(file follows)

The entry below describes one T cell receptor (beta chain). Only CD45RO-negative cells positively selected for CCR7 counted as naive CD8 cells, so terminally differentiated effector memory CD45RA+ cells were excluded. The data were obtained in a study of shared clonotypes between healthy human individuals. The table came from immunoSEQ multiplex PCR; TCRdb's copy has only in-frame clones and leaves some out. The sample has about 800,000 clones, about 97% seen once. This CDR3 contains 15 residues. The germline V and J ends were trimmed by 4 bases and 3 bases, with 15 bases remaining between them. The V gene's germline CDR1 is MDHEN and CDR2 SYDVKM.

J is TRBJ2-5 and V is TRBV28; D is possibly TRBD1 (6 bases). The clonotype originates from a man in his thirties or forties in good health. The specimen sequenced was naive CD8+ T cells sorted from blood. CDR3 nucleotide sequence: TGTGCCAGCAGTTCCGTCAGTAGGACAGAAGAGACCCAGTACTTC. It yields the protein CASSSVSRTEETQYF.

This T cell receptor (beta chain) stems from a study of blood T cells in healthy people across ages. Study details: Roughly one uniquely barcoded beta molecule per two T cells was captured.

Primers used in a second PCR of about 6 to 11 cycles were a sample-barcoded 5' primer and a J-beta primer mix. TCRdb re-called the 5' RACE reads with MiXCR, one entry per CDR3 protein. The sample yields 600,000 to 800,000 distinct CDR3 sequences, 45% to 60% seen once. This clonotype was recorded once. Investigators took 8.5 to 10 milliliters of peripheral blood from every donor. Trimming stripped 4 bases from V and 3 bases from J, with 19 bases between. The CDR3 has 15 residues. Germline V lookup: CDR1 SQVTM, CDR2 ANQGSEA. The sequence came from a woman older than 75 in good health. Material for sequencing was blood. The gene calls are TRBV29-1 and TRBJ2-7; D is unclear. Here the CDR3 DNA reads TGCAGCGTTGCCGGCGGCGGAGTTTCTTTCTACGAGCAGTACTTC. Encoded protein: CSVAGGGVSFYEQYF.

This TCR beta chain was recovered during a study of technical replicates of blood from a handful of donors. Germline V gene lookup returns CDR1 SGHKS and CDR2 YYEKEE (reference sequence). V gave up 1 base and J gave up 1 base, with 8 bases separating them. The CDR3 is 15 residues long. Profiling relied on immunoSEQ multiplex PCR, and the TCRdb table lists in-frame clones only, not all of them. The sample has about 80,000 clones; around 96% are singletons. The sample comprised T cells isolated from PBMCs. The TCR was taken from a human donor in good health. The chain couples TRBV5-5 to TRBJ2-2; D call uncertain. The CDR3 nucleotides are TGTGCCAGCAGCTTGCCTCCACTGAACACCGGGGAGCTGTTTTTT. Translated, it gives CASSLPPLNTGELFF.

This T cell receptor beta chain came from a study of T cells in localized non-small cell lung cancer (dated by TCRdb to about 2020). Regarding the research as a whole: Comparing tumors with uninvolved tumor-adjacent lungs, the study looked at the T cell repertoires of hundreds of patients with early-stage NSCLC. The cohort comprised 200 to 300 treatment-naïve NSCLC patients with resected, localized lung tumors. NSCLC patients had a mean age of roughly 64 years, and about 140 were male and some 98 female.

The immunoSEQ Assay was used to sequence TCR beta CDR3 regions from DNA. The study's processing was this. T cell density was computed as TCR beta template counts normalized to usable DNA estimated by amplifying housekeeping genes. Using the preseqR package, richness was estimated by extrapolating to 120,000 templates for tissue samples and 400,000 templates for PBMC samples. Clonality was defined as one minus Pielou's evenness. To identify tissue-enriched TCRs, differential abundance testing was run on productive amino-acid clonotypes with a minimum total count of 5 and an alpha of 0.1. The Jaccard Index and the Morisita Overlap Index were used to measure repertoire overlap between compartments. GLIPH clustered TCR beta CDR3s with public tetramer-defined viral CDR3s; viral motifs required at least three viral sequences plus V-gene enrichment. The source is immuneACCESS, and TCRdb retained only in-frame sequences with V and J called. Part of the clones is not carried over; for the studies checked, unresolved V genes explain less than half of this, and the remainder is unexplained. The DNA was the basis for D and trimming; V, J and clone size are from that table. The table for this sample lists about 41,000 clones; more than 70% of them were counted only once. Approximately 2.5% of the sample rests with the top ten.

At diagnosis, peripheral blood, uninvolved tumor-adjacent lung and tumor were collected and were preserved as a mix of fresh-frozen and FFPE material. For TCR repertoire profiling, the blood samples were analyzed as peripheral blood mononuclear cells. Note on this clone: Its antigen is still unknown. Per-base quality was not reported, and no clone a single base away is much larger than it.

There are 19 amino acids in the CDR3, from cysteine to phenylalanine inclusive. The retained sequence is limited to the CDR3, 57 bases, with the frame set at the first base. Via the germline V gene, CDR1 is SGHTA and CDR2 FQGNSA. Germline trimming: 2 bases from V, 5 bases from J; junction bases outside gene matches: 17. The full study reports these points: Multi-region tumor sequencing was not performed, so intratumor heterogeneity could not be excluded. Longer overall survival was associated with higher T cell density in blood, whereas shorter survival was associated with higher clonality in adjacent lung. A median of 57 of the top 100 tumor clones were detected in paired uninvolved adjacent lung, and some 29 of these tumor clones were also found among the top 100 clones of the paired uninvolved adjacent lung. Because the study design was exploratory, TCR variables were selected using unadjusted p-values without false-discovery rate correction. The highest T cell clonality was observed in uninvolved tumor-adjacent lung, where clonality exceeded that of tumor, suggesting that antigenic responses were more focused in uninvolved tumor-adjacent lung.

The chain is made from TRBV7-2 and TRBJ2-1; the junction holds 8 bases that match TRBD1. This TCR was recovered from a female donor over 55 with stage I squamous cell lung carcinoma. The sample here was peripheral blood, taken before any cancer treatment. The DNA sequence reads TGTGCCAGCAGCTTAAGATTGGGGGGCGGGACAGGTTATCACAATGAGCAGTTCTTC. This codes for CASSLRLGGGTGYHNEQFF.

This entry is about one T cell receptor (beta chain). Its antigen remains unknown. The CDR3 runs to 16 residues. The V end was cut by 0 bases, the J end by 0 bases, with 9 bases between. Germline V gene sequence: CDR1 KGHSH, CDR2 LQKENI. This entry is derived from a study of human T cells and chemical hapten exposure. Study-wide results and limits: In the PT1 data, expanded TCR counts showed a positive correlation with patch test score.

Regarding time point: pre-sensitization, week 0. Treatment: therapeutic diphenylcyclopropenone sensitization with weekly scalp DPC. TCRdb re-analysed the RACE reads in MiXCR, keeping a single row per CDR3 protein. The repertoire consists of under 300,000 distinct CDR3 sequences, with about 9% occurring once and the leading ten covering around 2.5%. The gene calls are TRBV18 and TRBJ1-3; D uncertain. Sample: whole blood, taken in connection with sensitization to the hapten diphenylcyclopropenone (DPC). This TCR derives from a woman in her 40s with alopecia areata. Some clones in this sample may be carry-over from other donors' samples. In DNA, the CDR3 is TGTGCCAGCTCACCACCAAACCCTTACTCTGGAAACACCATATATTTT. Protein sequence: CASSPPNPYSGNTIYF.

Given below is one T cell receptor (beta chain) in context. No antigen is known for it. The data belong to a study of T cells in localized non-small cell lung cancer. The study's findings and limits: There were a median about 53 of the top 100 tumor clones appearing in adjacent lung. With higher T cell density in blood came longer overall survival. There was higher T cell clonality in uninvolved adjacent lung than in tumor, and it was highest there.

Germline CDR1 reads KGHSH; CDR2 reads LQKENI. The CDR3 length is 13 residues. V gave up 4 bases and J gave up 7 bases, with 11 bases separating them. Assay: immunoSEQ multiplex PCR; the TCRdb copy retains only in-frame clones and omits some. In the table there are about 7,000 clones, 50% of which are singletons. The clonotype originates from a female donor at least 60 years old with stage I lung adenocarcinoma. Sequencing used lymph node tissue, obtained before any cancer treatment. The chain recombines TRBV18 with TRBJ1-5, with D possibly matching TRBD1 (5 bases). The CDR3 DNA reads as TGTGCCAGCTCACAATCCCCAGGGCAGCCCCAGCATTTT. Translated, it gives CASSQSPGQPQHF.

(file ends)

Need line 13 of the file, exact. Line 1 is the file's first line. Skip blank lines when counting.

Given below is one T cell receptor (beta chain) in context. No antigen is known for it. The data belong to a study of T cells in localized non-small cell lung cancer. The study's findings and limits: There were a median about 53 of the top 100 tumor clones appearing in adjacent lung. With higher T cell density in blood came longer overall survival. There was higher T cell clonality in uninvolved adjacent lung than in tumor, and it was highest there.